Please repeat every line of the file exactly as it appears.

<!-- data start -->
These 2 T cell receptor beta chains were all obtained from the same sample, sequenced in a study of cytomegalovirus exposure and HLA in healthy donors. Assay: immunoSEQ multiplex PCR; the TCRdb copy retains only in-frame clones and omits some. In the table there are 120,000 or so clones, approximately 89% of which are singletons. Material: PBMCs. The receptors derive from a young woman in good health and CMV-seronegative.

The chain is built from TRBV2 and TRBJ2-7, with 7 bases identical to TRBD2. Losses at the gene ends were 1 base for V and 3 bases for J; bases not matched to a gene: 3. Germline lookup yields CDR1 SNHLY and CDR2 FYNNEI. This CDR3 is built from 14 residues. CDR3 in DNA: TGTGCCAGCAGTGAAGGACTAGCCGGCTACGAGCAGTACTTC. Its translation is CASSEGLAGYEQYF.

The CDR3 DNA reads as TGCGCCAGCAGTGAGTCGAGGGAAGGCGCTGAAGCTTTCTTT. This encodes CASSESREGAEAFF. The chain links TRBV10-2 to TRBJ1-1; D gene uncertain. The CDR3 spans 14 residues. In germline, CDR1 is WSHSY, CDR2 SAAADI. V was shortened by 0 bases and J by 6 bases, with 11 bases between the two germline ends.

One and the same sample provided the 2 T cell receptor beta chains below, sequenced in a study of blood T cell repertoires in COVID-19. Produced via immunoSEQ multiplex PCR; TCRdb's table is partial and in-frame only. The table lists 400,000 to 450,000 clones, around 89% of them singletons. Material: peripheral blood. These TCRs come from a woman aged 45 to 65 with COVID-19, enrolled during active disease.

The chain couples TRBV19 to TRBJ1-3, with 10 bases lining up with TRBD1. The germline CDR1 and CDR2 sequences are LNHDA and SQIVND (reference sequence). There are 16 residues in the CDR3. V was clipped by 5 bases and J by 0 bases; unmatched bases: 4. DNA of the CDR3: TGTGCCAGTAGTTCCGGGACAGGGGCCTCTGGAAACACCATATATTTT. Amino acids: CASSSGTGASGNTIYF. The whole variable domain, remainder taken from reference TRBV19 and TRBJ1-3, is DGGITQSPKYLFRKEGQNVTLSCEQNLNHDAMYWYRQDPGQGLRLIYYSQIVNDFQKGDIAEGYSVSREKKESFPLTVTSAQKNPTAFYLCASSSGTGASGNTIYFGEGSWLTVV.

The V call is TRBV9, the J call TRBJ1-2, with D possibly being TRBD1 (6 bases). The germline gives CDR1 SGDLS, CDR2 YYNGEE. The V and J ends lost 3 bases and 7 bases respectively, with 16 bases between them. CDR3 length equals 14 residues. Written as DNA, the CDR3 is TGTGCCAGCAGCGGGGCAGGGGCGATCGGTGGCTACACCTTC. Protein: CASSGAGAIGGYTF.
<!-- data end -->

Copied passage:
These 2 T cell receptor beta chains were all obtained from the same sample, sequenced in a study of cytomegalovirus exposure and HLA in healthy donors. Assay: immunoSEQ multiplex PCR; the TCRdb copy retains only in-frame clones and omits some. In the table there are 120,000 or so clones, approximately 89% of which are singletons. Material: PBMCs. The receptors derive from a young woman in good health and CMV-seronegative.

The chain is built from TRBV2 and TRBJ2-7, with 7 bases identical to TRBD2. Losses at the gene ends were 1 base for V and 3 bases for J; bases not matched to a gene: 3. Germline lookup yields CDR1 SNHLY and CDR2 FYNNEI. This CDR3 is built from 14 residues. CDR3 in DNA: TGTGCCAGCAGTGAAGGACTAGCCGGCTACGAGCAGTACTTC. Its translation is CASSEGLAGYEQYF.

The CDR3 DNA reads as TGCGCCAGCAGTGAGTCGAGGGAAGGCGCTGAAGCTTTCTTT. This encodes CASSESREGAEAFF. The chain links TRBV10-2 to TRBJ1-1; D gene uncertain. The CDR3 spans 14 residues. In germline, CDR1 is WSHSY, CDR2 SAAADI. V was shortened by 0 bases and J by 6 bases, with 11 bases between the two germline ends.

One and the same sample provided the 2 T cell receptor beta chains below, sequenced in a study of blood T cell repertoires in COVID-19. Produced via immunoSEQ multiplex PCR; TCRdb's table is partial and in-frame only. The table lists 400,000 to 450,000 clones, around 89% of them singletons. Material: peripheral blood. These TCRs come from a woman aged 45 to 65 with COVID-19, enrolled during active disease.

The chain couples TRBV19 to TRBJ1-3, with 10 bases lining up with TRBD1. The germline CDR1 and CDR2 sequences are LNHDA and SQIVND (reference sequence). There are 16 residues in the CDR3. V was clipped by 5 bases and J by 0 bases; unmatched bases: 4. DNA of the CDR3: TGTGCCAGTAGTTCCGGGACAGGGGCCTCTGGAAACACCATATATTTT. Amino acids: CASSSGTGASGNTIYF. The whole variable domain, remainder taken from reference TRBV19 and TRBJ1-3, is DGGITQSPKYLFRKEGQNVTLSCEQNLNHDAMYWYRQDPGQGLRLIYYSQIVNDFQKGDIAEGYSVSREKKESFPLTVTSAQKNPTAFYLCASSSGTGASGNTIYFGEGSWLTVV.

The V call is TRBV9, the J call TRBJ1-2, with D possibly being TRBD1 (6 bases). The germline gives CDR1 SGDLS, CDR2 YYNGEE. The V and J ends lost 3 bases and 7 bases respectively, with 16 bases between them. CDR3 length equals 14 residues. Written as DNA, the CDR3 is TGTGCCAGCAGCGGGGCAGGGGCGATCGGTGGCTACACCTTC. Protein: CASSGAGAIGGYTF.